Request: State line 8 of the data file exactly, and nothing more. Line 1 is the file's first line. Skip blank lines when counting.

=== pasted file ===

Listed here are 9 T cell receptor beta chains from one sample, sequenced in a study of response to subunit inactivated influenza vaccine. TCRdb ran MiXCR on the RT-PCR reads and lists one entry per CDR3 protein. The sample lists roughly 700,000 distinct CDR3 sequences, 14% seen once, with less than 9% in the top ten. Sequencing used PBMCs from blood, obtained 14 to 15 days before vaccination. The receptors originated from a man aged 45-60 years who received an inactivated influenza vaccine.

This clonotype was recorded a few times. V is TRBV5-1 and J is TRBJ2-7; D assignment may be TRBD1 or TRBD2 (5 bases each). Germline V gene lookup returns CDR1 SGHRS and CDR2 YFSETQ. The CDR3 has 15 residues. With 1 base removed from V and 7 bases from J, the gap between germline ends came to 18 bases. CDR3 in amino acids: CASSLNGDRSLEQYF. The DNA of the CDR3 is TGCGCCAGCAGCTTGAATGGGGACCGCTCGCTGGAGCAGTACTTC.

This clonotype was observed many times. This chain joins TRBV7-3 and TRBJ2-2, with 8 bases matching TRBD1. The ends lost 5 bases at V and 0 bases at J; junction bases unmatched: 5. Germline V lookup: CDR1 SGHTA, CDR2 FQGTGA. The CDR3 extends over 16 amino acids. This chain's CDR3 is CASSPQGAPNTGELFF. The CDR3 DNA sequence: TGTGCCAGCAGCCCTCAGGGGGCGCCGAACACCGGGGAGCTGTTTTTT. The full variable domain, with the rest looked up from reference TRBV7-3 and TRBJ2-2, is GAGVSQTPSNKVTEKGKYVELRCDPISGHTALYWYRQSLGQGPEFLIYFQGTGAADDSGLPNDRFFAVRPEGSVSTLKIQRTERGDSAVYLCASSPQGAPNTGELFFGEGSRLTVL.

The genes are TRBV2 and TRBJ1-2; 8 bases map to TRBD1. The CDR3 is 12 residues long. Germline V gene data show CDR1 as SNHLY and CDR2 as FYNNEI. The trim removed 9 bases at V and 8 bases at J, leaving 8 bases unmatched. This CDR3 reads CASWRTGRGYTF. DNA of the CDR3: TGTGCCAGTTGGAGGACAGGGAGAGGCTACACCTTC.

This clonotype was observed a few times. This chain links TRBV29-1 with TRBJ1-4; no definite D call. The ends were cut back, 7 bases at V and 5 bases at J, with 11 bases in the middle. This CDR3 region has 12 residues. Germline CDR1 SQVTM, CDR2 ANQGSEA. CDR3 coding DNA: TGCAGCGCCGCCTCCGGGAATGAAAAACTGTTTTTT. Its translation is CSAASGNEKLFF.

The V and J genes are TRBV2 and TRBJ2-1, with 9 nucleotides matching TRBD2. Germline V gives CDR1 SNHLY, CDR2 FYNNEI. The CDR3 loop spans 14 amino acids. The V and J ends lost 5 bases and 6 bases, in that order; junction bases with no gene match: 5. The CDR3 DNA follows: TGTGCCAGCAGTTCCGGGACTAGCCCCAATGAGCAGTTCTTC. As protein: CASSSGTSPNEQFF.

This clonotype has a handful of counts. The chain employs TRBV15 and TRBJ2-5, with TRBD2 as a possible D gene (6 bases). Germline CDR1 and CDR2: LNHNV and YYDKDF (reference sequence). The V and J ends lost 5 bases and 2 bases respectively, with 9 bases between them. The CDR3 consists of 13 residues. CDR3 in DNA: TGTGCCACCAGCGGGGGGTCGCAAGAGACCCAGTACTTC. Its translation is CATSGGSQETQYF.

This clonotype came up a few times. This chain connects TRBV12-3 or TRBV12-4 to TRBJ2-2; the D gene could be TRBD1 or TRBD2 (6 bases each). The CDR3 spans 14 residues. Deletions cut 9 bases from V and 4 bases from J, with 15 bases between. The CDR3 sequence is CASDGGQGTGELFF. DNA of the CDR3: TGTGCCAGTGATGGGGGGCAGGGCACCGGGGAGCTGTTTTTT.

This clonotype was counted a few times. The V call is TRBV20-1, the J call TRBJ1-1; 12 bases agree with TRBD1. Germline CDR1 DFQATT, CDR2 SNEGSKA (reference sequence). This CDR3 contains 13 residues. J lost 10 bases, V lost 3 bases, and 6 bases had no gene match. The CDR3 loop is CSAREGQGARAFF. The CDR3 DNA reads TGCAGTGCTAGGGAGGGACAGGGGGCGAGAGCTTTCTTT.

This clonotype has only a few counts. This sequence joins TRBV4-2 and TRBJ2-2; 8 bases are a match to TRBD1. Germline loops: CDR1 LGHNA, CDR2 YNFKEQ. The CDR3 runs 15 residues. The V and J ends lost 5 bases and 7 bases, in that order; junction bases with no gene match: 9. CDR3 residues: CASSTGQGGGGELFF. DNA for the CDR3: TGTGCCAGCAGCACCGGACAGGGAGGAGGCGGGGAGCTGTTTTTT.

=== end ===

This clonotype came up a few times. This chain connects TRBV12-3 or TRBV12-4 to TRBJ2-2; the D gene could be TRBD1 or TRBD2 (6 bases each). The CDR3 spans 14 residues. Deletions cut 9 bases from V and 4 bases from J, with 15 bases between. The CDR3 sequence is CASDGGQGTGELFF. DNA of the CDR3: TGTGCCAGTGATGGGGGGCAGGGCACCGGGGAGCTGTTTTTT.